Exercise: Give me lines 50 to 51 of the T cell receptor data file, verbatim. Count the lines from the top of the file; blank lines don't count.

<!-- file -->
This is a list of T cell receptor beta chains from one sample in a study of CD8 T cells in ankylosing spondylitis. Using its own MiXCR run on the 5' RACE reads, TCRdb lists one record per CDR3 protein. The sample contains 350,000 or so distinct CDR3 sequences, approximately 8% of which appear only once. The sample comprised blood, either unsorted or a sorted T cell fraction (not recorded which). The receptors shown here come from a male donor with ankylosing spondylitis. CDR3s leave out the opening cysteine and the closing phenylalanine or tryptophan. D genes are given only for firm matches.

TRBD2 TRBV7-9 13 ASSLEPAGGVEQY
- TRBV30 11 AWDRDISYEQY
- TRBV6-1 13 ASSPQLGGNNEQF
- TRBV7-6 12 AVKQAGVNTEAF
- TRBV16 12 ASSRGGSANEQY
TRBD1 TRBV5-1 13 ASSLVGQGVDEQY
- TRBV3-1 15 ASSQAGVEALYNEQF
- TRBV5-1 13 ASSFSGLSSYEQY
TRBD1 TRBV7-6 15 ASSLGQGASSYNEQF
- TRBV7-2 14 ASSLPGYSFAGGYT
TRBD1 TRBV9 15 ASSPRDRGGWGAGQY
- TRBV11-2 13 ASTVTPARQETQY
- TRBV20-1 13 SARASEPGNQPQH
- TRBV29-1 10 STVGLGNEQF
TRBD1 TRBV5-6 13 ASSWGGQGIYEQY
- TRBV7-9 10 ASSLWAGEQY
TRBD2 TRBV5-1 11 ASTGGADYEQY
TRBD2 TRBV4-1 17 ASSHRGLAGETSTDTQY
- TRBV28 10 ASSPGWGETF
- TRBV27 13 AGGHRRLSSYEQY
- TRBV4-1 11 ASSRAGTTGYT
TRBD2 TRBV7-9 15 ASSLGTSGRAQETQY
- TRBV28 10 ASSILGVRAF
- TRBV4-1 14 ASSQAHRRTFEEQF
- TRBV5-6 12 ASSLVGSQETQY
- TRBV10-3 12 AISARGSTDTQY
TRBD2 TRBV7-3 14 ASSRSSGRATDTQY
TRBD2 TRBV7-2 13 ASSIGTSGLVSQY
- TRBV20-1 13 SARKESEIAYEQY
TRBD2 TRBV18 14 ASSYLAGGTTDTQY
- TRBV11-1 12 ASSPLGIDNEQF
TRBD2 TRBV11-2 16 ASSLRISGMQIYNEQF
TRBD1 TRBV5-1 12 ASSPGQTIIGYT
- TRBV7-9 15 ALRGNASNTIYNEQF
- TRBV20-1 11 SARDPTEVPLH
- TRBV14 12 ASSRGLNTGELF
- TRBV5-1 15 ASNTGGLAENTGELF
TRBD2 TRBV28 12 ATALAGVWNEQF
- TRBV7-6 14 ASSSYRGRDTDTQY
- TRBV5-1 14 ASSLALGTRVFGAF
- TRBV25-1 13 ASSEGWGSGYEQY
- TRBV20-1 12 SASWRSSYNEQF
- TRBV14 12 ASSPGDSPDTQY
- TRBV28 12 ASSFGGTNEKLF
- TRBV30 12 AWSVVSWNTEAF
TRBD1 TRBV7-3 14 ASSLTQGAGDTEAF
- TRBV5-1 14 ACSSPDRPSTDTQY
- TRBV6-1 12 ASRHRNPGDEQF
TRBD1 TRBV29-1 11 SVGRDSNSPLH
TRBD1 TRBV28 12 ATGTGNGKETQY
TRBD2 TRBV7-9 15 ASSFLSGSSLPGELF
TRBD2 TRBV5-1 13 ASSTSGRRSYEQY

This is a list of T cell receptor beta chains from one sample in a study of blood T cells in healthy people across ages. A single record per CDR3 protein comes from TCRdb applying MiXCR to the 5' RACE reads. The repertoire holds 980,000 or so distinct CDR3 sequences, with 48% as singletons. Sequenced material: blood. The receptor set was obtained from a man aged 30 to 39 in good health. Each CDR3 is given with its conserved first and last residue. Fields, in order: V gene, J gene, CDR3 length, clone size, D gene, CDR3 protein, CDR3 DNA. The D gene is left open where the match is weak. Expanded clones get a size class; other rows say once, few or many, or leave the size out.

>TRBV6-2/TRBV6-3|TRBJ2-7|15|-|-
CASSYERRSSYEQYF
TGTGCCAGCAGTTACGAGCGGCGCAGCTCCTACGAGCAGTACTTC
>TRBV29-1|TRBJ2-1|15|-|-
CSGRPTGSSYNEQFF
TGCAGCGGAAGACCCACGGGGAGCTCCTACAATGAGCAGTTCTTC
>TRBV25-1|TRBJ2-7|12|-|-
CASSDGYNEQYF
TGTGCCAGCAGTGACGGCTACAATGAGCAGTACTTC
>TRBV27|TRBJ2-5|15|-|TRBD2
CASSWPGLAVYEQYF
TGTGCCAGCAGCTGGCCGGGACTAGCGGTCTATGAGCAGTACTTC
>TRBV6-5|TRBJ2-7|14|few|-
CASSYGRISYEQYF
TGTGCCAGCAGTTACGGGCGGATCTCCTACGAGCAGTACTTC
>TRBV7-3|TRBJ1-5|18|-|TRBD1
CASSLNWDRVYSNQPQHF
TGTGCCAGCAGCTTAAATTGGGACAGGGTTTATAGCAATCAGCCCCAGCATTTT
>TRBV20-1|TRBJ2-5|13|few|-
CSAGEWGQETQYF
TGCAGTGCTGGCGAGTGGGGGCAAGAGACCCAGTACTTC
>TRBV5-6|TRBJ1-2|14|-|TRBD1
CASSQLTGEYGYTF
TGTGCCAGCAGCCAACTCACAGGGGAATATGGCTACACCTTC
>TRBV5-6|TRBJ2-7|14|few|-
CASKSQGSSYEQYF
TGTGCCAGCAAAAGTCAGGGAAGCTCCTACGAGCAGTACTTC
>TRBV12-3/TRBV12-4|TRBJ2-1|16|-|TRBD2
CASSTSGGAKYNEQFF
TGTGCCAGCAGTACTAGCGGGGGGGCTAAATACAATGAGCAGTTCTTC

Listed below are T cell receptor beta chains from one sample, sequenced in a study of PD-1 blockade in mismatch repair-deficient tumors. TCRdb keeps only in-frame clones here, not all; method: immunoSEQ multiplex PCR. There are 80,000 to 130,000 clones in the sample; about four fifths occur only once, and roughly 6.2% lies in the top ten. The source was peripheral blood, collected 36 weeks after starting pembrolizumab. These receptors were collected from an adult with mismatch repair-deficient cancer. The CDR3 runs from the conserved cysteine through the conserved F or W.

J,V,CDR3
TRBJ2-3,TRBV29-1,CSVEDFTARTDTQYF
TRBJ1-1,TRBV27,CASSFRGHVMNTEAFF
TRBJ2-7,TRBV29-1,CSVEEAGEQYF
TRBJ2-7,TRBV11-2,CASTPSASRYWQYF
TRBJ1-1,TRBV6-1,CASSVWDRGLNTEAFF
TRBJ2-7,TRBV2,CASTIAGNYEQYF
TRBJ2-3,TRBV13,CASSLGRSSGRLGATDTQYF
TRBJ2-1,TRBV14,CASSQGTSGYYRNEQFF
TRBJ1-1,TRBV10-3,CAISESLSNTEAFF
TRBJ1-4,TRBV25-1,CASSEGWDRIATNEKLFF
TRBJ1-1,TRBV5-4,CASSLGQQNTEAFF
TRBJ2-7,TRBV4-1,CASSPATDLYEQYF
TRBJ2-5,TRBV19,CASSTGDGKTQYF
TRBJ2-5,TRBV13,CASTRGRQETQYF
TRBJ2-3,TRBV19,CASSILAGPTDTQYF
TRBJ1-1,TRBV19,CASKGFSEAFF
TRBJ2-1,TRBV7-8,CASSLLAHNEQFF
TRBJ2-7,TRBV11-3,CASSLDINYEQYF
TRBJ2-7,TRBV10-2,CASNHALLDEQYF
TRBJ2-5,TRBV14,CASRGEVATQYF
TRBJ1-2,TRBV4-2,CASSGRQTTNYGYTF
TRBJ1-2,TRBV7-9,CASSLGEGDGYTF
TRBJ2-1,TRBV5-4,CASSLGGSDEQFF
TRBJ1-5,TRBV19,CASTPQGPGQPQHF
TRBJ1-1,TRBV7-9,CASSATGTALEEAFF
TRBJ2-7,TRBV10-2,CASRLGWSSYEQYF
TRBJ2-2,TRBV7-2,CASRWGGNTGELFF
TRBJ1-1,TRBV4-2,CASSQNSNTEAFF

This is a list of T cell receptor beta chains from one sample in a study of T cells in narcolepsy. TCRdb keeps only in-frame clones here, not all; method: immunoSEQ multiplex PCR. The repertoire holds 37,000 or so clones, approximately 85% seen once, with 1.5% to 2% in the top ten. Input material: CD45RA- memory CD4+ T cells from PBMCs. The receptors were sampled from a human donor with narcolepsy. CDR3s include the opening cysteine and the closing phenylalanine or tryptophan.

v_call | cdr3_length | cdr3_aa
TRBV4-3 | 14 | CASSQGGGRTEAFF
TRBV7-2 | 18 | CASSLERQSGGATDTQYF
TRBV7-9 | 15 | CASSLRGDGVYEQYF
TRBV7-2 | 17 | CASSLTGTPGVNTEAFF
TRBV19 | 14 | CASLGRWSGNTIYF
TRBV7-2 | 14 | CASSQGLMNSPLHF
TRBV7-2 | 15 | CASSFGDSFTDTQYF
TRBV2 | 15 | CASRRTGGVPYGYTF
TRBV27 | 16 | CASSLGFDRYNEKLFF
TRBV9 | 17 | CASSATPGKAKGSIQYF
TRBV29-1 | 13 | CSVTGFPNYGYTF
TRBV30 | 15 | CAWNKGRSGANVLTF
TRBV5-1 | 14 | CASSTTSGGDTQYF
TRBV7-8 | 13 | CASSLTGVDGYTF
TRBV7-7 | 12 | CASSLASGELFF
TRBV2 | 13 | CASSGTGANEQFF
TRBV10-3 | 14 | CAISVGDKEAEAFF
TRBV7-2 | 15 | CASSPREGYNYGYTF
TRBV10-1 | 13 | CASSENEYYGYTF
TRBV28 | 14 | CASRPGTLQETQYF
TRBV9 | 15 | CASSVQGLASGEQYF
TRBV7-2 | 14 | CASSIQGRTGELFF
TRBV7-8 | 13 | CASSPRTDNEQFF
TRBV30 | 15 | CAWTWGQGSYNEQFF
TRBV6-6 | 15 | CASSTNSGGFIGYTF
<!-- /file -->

TRBD1 TRBV29-1 11 SVGRDSNSPLH
TRBD1 TRBV28 12 ATGTGNGKETQY